People often ask Dr. Leah Torres why she stays in Alabama.
The 43-year-old OB-GYN — who strides into her clinic most mornings wearing a clitoris pendant and T-shirts with slogans that declare “ABORT THE PATRIARCHY” — does not consider this conservative Deep South state her home.
A few weeks after she arrived, the state Board of Medical Examiners revoked her temporary medical license to practice, accusing her of ethical violations.
It took her seven months to get it back, a legal battle that cost her $115,360.93, according to the price tag she affixed to the framed license hanging in her office at the West Alabama Women’s Center.
The center was one of the busiest abortion clinics in the state, until the Supreme Court struck down Roe vs. Wade last year. Abortion became illegal in Alabama, one of over a dozen states with full bans. Now that doctors who perform the procedure in Alabama risk up to 99 years in prison, Torres finds herself, once again, unable to offer the full spectrum of reproductive medical care she was trained for.
But Torres has no intention of backing down.
“You don’t want me here? That’s why I’m gonna stay,” she said, sitting at a desk strewn with laboratory invoices and a tiny fetus replica handed out by antiabortion campaigners. “I’m not leaving, just out of spite!”
Torres believes her work is not done in Alabama, a state with the third-highest maternal mortality rate in the nation and the sixth-highest infant death rate. The Republican-dominated Legislature joined nine other conservative states in refusing to expand Medicaid, which would allow more than 200,000 uninsured non-elderly adults in the state to become eligible for coverage.
After shutting down for a week in July after the U.S. Supreme Court ruling, her clinic reopened its doors as a “pay what you can” nonprofit offering low-income and uninsured women basic reproductive health services that can be hard to access in Alabama.
Torres and the clinic are also wading into another culture wars fray, offering hormone therapy for transgender people, including teenagers, at a time when Alabama and other conservative states are moving to ban such treatment for minors.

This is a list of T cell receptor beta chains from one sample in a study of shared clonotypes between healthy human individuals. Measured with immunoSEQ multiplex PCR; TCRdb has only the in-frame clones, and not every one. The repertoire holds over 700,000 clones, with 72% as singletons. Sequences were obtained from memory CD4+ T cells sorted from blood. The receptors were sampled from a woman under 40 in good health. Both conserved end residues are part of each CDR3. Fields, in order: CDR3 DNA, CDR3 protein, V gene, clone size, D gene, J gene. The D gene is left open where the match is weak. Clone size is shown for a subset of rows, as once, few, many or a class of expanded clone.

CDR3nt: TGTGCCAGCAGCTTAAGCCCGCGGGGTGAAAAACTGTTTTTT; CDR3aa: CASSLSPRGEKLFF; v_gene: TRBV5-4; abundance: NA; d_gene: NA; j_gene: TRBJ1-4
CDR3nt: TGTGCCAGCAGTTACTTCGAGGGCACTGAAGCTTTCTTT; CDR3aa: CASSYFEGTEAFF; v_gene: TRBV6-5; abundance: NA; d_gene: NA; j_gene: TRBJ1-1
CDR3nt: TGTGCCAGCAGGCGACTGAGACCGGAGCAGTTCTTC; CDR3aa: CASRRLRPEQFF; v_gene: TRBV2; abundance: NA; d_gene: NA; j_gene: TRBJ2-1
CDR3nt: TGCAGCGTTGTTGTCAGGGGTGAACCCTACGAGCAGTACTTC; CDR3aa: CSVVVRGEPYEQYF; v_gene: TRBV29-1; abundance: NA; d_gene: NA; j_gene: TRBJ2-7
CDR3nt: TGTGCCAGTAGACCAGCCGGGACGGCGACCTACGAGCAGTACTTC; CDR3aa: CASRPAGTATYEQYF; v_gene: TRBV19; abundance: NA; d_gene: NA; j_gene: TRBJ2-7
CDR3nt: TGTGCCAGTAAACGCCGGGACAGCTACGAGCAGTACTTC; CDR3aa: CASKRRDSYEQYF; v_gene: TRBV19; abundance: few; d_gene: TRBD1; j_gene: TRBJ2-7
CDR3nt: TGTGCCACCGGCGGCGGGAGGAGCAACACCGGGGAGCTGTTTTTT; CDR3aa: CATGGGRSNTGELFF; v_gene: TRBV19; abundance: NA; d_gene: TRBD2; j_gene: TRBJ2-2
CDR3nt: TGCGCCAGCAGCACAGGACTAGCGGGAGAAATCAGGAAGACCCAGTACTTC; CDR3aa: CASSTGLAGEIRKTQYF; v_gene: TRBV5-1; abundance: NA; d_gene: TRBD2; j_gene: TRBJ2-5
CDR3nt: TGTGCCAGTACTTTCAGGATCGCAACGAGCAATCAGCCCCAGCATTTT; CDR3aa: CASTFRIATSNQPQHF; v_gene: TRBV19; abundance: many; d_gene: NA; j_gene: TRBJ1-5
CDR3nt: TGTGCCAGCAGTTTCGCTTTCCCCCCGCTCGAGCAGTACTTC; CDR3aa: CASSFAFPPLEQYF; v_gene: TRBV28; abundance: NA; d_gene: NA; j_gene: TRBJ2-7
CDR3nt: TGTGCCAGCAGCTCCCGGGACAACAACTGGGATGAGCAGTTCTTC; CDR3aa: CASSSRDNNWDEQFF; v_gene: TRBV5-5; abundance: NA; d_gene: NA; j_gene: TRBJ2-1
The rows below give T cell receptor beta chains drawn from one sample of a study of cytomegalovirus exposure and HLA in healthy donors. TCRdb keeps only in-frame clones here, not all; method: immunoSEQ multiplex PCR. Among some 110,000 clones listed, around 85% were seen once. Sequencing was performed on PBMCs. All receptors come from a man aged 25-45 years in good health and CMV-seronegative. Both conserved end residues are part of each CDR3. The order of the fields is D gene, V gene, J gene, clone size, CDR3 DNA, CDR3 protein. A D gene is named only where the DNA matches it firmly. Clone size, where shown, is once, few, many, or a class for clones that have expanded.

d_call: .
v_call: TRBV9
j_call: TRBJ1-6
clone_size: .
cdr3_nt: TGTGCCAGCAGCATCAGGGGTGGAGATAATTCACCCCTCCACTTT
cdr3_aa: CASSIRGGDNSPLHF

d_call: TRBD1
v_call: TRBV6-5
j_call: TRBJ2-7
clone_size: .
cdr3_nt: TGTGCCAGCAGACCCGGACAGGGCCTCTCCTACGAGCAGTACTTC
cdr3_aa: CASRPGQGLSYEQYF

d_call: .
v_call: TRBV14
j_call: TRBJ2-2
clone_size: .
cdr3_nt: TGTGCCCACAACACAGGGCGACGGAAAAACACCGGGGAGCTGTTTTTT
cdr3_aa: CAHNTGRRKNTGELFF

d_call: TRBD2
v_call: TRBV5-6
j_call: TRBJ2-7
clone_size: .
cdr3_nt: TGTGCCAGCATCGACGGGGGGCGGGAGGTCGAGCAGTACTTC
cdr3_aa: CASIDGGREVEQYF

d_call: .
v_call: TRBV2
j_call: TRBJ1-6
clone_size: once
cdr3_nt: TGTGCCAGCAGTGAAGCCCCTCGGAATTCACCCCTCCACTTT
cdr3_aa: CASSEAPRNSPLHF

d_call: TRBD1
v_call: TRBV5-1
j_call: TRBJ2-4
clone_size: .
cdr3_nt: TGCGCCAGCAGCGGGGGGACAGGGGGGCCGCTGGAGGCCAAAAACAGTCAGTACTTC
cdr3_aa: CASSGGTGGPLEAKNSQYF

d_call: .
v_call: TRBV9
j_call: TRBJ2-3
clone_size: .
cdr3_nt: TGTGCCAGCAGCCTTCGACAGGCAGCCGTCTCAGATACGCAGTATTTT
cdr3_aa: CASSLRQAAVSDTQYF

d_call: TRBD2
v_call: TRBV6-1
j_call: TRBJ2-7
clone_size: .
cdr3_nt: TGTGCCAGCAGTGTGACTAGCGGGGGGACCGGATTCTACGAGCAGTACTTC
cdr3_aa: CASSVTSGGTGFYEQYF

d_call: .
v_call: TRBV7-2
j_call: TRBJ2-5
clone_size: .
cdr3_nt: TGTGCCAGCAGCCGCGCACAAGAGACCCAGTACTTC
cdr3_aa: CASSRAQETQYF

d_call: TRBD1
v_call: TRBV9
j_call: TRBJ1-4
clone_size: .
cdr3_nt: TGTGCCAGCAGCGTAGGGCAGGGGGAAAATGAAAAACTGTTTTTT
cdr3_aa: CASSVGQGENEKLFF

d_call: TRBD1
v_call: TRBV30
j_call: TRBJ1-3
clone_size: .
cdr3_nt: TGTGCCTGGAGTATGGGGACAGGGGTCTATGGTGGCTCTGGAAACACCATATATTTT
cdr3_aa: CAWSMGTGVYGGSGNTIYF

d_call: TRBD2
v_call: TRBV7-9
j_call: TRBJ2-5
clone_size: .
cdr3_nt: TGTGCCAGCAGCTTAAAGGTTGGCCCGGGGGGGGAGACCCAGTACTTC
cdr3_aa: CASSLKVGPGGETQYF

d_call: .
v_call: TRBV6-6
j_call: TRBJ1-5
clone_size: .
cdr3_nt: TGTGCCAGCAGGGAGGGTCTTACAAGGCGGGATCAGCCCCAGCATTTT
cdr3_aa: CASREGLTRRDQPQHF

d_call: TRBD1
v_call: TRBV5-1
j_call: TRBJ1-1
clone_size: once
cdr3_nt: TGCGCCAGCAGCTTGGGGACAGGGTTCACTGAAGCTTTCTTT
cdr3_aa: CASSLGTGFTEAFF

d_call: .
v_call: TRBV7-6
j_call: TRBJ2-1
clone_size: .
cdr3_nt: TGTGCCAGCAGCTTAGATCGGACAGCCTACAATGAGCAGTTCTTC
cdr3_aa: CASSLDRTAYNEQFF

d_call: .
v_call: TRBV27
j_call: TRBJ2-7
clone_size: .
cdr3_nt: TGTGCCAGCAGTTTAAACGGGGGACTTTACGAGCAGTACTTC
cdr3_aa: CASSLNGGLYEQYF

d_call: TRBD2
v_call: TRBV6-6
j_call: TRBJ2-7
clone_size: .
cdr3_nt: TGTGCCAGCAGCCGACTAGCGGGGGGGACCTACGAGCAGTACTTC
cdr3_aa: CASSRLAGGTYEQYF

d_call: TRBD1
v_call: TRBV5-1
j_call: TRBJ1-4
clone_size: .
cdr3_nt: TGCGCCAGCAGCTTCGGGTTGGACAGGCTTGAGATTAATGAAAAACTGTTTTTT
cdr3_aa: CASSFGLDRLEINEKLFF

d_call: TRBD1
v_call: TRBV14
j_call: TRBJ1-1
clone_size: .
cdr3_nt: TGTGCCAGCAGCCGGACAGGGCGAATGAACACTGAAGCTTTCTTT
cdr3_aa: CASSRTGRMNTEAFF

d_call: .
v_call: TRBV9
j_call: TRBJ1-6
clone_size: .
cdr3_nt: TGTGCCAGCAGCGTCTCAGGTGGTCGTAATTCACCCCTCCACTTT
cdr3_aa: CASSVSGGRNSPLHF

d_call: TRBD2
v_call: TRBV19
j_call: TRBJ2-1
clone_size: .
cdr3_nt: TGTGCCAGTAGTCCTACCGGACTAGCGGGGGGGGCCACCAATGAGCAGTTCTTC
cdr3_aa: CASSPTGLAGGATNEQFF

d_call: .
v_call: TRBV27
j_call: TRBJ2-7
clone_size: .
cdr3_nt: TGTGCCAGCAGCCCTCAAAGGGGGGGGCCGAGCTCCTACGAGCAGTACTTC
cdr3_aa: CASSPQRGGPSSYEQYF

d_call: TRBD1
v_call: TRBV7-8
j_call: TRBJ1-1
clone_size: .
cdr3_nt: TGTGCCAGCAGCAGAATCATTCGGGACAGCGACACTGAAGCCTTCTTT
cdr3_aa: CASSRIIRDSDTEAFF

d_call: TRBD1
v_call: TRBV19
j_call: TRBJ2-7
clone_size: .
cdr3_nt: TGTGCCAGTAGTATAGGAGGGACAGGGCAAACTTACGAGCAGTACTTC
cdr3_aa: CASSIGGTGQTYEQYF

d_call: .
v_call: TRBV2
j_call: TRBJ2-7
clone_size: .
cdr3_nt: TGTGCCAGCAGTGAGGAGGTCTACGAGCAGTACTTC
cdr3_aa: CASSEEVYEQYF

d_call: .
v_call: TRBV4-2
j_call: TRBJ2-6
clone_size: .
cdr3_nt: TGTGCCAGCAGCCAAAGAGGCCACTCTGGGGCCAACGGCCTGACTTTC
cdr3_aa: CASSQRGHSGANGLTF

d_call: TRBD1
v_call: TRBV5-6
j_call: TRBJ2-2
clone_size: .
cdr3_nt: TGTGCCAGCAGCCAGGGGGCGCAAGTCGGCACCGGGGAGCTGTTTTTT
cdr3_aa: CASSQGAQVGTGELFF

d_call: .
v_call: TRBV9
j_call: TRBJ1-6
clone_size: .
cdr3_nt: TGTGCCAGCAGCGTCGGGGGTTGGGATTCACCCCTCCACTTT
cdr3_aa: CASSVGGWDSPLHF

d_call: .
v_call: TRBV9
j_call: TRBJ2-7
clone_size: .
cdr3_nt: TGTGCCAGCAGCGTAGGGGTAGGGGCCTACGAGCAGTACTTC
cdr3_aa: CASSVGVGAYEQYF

“There’s so much work here,” Torres said. “Alabama’s really dead set on compromising people’s lives, especially LGBTQ+ youth, especially pregnant people. These are expendable people in the eyes of the state of Alabama.”
‘We have to push back’
When Tina Collins, the front office manager, picks up the phone — “West Alabama Women’s Center!” — she frequently has to inform callers the clinic no longer provide abortions.
“No ma’am, we do not,” she says gently in her south Georgia drawl. “They are illegal in Alabama. You can go to our website, the West Alabama’s Women’s Center, or you can go to the website redstateaccess.org.”
In July, when the tiny brick clinic reopened with abortions no longer on its list of services, staff members were nervous. Robin Marty, the clinic’s director of operations, gave everyone firm instructions not to provide callers with information on obtaining abortions out of state or by mail.
Now they’ve adopted a slightly bolder approach, plastering the reception window with stickers offering website links for abortion information.
“Need to be unpregnant?” asks a sticker at eye level of the front desk. “RED STATE ACCESS CAN HELP.”
“Safe. Private. Informed,” another says. “Learn about self-managed abortion.”
“We have to push back,” Marty said. “If we don’t test these things, then they won already … and we’re going to be trapped forever.”
As abortion clinics have shuttered across Alabama, Mississippi and Louisiana, national organizations have devoted resources to setting up new centers and mobile clinics in blue states. But women who travel for abortions still need care when they come home.
Last Friday, a 20-year-old nursing student came to the clinic with her mother for a follow-up appointment a month after driving to Georgia for a medication abortion.
After passing a sign that said “Still Open for Non-Abortion Services,” they slipped through a glass door into an empty waiting room that used to teem with patients. On the day before Roe was overturned, 67 people came to the clinic for medication abortions. Now the clinic sees about 15 patients a week.
The medication had worked and there were no complications, but the woman’s mother was indignant that politicians had forced them to take a day off work and school to make the six-hour round trip to Atlanta.
“I feel like your body is yours, not the government’s,” said Renetha Abernathy, a 57-year-old nurse. “We should have full healthcare right here in our own area, so we can make that choice.”
Earlier that week, Torres met a pregnant patient who told her that the local OB-GYN clinic that gave her prenatal care and delivered her baby 15 months ago made her wait nearly three hours for an appointment and rebuked her when she complained. The woman suspected — as did Torres — that the stark discrepancy in care was because she had switched from Blue Cross Blue Shield to Medicaid.